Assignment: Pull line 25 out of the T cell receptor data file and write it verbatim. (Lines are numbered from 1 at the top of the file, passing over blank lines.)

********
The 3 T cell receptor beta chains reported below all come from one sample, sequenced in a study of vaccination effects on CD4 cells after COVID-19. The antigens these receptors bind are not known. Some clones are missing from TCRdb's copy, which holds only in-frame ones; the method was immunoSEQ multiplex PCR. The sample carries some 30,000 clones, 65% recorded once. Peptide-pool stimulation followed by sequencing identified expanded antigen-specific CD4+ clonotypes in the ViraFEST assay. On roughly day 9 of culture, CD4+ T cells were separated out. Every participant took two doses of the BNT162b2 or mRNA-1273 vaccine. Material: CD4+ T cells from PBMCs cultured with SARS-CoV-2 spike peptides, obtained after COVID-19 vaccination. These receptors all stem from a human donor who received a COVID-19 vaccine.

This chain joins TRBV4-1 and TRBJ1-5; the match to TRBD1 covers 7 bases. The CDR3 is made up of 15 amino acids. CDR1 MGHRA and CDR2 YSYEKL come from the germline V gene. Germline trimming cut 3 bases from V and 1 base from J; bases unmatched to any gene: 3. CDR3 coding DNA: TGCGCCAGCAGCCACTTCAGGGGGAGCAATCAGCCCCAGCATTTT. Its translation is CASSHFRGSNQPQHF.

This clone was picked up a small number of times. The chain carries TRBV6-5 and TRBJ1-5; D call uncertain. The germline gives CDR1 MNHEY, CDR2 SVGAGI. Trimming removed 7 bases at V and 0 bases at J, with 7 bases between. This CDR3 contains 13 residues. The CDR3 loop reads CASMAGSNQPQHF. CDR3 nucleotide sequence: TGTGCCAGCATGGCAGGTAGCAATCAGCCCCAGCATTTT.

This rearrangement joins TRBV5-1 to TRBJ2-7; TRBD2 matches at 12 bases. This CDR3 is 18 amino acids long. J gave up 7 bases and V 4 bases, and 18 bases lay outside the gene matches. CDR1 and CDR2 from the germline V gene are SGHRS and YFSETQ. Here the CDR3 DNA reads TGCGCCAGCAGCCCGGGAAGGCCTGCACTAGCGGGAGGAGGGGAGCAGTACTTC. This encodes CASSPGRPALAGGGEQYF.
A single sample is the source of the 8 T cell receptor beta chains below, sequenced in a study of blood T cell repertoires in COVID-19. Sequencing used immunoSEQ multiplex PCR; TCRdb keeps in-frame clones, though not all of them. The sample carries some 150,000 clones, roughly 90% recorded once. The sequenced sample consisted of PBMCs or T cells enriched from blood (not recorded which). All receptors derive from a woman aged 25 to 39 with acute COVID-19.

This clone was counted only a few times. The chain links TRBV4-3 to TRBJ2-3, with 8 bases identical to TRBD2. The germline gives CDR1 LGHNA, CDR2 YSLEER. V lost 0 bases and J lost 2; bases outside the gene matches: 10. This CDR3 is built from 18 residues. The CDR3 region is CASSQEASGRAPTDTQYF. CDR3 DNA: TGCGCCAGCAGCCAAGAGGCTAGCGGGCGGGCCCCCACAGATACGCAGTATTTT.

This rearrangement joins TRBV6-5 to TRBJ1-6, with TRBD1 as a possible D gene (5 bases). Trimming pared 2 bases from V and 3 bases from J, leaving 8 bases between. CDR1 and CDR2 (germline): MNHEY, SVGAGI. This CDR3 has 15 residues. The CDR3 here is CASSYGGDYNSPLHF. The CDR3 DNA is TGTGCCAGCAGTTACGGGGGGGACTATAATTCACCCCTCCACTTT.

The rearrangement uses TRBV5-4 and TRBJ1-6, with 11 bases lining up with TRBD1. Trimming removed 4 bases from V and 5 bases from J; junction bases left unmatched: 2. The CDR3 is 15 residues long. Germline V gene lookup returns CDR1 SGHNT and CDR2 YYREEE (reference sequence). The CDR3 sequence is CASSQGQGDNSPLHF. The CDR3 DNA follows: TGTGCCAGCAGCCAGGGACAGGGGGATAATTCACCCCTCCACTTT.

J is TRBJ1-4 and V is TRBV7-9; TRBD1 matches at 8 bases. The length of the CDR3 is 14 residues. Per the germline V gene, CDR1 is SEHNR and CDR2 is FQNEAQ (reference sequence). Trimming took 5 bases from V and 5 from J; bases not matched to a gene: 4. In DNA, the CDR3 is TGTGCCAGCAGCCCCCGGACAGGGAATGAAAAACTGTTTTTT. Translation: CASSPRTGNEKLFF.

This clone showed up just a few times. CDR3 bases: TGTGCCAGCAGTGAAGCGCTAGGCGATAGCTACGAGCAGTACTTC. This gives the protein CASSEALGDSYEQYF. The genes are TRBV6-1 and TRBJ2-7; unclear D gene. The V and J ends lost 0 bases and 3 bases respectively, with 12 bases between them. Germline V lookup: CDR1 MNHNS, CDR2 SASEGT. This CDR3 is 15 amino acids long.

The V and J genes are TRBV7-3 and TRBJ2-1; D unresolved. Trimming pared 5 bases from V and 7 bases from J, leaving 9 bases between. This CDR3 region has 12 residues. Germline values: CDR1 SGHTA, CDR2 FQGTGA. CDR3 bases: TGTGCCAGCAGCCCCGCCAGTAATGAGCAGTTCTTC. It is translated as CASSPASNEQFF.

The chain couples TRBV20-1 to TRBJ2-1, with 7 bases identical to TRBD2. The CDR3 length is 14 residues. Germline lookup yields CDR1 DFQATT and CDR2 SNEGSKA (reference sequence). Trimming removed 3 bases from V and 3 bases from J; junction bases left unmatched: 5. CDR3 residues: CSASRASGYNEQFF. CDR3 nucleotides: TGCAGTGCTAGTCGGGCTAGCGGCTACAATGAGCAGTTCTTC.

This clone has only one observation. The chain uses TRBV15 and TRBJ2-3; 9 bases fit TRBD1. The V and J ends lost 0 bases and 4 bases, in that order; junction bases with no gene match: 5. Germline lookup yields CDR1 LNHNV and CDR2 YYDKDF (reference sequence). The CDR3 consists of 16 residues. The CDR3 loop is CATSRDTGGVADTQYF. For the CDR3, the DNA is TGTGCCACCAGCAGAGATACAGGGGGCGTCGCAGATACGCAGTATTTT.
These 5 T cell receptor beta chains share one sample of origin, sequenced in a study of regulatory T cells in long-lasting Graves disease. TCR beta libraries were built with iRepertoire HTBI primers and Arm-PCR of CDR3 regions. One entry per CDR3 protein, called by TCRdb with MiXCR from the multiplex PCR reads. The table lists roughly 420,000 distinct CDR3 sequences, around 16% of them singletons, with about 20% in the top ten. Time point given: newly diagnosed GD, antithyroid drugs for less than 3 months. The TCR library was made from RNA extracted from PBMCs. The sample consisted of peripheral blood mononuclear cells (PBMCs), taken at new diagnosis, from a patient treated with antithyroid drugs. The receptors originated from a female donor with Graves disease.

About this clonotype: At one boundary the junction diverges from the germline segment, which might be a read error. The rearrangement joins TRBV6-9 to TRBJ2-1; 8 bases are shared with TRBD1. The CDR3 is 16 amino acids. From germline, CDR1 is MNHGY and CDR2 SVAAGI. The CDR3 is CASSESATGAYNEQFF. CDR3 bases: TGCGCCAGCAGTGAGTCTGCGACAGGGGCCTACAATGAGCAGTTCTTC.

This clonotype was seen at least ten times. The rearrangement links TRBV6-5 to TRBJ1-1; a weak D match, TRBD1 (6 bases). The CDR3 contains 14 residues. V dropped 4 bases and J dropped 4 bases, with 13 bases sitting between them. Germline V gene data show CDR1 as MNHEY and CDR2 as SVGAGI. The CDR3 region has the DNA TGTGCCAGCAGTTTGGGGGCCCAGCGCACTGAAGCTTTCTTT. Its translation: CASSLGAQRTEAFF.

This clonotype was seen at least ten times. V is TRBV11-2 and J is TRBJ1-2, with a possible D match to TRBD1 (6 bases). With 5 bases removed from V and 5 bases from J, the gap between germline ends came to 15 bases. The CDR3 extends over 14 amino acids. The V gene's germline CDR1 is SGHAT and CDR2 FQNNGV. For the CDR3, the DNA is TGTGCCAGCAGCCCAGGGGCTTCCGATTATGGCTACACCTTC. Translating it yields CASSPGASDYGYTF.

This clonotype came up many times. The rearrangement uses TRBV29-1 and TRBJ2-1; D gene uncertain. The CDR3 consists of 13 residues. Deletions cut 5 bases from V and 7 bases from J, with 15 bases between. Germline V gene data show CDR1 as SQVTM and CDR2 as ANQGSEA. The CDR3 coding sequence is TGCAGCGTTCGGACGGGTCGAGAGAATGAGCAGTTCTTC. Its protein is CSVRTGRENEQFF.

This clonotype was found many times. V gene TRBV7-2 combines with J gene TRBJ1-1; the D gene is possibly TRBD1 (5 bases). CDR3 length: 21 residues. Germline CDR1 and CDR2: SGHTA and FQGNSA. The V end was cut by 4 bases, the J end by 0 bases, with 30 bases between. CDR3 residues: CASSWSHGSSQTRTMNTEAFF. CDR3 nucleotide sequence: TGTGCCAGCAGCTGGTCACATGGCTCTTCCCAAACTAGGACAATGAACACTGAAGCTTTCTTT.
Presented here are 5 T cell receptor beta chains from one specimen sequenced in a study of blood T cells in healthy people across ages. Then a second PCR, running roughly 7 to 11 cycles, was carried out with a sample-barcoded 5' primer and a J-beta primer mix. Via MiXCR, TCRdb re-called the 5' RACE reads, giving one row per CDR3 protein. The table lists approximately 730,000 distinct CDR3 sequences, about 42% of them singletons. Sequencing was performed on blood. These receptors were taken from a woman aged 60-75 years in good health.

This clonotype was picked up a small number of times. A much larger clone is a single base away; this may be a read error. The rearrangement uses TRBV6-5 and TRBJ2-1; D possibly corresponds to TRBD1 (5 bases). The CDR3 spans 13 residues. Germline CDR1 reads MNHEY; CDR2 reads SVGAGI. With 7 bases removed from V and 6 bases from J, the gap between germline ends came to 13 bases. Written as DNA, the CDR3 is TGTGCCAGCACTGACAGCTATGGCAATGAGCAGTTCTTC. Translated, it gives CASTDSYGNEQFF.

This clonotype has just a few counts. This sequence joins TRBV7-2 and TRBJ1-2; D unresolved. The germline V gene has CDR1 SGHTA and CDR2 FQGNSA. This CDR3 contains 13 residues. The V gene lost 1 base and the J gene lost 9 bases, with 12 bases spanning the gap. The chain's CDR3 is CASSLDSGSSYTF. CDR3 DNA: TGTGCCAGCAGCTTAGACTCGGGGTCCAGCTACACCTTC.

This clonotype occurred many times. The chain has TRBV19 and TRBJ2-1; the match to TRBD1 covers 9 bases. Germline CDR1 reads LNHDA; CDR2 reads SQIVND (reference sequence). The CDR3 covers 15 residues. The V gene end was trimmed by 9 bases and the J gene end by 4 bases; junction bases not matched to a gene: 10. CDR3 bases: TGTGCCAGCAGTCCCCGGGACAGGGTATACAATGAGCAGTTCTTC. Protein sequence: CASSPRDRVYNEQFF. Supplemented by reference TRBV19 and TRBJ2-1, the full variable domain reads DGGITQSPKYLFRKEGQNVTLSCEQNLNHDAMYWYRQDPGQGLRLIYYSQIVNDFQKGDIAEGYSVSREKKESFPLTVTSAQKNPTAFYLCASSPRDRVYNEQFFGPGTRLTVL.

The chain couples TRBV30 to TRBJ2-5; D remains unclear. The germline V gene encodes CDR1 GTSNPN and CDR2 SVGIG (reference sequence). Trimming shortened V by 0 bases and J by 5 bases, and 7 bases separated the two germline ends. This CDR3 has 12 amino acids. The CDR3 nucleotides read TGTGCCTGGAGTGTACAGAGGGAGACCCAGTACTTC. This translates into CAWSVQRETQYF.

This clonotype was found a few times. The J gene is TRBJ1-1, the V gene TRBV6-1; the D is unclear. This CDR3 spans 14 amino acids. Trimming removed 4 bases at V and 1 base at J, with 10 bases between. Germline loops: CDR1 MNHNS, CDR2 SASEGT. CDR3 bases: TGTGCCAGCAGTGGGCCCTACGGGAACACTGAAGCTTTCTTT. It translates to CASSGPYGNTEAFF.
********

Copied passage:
This clonotype was found a few times. The J gene is TRBJ1-1, the V gene TRBV6-1; the D is unclear. This CDR3 spans 14 amino acids. Trimming removed 4 bases at V and 1 base at J, with 10 bases between. Germline loops: CDR1 MNHNS, CDR2 SASEGT. CDR3 bases: TGTGCCAGCAGTGGGCCCTACGGGAACACTGAAGCTTTCTTT. It translates to CASSGPYGNTEAFF.